Friday, May 13, 2011

Turning the Camera Lens on Mental Illness

Poster from "So You're Going Crazy." Image from Facebook.

JOEY Pants (aka Joe Pantoliano) tried sex, drugs, success, rock ‘n’ roll – the whole nine yards – to ease his pain and discomfort. Nothing helped, he explains in “You Kidding Me Too.’’

In the documentary directed by “The Sopranos” alum, he turns his camera on those who suffer from and thrive in spite of mental illness, particularly bipolar disorder from which he suffers. (See video:

Joe Pantoliano. Publicity still.

“You Kidding Me Too,” which grew out of JP’s nonprofit of the same name (, is one of three documentaries that puts the spotlight on mental illness. All are to be screened at tomorrow’s 7th Annual New York City Mental Health Film Festival, sponsored by Community Access and the New York Association of Psychiatric Rehabilitation Services (NYAPRS) at St. Francis College in Brooklyn.

Opening the mental health film festival is “Family Matters: Surviving the Bipolar Journey." Director Mary M. Frymire follows four families as they try to keep it together while dealing with the dizzying highs and crushing lows of the roller-coaster that is bipolar disorder, once upon a time known as manic depression. (See video:

A sobering statistic: While one in five Americans suffers from a mental illness, four out of five are affected by it. That underscores the importance of this issue and explains the growing numbers of film festivals around the world devoted to mental health topics, including the recent Awareness Film Festival in Los Angeles and the upcoming Rendezvous with Madness Film Festival in Toronto.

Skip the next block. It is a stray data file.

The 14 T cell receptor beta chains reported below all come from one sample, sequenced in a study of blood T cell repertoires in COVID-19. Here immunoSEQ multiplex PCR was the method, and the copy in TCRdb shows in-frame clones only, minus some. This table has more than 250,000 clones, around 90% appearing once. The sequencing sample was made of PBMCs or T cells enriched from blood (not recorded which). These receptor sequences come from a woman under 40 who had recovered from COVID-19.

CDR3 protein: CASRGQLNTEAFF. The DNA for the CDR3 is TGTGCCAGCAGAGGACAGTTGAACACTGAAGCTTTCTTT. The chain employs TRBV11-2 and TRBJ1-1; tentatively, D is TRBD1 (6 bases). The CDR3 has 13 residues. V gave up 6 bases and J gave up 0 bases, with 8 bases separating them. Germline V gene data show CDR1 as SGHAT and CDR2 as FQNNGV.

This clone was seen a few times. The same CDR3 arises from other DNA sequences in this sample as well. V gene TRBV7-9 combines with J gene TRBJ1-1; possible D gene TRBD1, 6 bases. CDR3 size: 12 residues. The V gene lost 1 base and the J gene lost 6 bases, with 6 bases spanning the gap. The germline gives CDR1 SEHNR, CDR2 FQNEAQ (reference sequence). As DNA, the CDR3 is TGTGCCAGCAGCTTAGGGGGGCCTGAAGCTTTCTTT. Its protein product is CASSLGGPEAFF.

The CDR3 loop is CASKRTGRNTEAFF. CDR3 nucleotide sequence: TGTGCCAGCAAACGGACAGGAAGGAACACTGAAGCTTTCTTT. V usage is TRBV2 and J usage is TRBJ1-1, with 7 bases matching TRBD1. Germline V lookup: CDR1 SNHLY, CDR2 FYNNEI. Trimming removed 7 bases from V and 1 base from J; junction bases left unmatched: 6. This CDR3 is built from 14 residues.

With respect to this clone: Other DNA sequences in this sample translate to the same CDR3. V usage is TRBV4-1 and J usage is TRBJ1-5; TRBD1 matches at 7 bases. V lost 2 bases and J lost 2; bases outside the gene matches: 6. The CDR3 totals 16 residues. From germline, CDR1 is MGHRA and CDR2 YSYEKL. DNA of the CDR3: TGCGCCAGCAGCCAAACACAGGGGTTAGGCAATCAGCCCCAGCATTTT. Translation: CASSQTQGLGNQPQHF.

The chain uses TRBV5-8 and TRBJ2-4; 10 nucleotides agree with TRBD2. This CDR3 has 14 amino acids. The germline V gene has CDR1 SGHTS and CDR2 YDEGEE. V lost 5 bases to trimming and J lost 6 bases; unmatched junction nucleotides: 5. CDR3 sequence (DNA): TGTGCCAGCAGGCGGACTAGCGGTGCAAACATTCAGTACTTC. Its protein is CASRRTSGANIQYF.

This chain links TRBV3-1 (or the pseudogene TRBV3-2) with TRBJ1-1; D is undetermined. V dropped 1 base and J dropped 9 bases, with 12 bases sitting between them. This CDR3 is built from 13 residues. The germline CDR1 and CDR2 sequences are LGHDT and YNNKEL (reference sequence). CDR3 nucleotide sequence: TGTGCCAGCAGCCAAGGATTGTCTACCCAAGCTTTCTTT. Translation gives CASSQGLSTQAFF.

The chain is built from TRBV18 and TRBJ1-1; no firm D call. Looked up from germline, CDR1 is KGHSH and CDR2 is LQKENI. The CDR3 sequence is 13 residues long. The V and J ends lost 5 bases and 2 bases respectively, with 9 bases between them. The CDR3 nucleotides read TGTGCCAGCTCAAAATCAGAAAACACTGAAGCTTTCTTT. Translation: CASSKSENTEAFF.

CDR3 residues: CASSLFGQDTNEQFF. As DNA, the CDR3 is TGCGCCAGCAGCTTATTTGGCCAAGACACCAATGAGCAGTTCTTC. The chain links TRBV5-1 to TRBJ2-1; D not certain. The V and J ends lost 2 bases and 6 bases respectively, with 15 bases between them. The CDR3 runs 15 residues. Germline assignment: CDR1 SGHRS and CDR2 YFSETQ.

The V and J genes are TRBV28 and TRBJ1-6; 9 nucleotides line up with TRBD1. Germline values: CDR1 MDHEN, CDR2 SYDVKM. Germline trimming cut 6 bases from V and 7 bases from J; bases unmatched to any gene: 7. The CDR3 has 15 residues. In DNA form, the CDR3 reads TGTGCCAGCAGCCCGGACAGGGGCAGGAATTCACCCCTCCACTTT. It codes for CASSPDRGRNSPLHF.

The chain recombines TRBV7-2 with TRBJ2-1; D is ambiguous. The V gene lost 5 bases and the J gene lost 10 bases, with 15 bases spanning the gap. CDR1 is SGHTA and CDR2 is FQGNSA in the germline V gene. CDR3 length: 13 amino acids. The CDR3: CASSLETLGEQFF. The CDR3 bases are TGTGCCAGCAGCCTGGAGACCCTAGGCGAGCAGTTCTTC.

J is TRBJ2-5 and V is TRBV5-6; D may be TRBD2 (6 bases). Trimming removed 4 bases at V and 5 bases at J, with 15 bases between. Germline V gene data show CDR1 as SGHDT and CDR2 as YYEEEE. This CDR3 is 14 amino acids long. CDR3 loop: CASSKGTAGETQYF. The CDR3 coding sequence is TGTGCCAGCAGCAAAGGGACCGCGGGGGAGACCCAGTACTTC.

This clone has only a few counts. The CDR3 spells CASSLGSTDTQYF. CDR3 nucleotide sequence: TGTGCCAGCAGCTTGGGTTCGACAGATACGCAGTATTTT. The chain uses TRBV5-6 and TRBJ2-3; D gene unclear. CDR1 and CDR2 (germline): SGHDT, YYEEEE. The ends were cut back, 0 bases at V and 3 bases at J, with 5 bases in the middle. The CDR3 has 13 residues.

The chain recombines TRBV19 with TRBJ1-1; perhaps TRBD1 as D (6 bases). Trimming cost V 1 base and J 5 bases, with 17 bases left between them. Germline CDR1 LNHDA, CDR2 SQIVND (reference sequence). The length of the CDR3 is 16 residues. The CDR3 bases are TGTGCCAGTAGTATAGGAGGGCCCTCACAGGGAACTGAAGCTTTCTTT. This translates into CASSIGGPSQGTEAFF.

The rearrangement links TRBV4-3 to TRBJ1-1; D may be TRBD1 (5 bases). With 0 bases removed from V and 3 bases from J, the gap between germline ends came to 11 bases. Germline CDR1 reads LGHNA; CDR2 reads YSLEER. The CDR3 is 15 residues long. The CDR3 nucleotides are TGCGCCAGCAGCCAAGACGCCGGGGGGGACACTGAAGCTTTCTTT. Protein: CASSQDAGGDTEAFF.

A poster from Image from “Family Matters: Surviving the Bipolar Journey." Photo courtesy of The Bipolar Family.

Closing the festival is Hilary Dean’s “So You're Going Crazy.” The film student who herself has a mental illness, uses interviews, animation and other devices to attempt to provide some insights into the workings of the abnormal mind. “So You’re Going Crazy,” an official selection at Rendezvous with Madness, also offers encouragement to others who are challenged by mental illness and those who love and support them.(See video:

Visit and http:// to learn more about the 7th Annual New York City Mental Health Film Festival.

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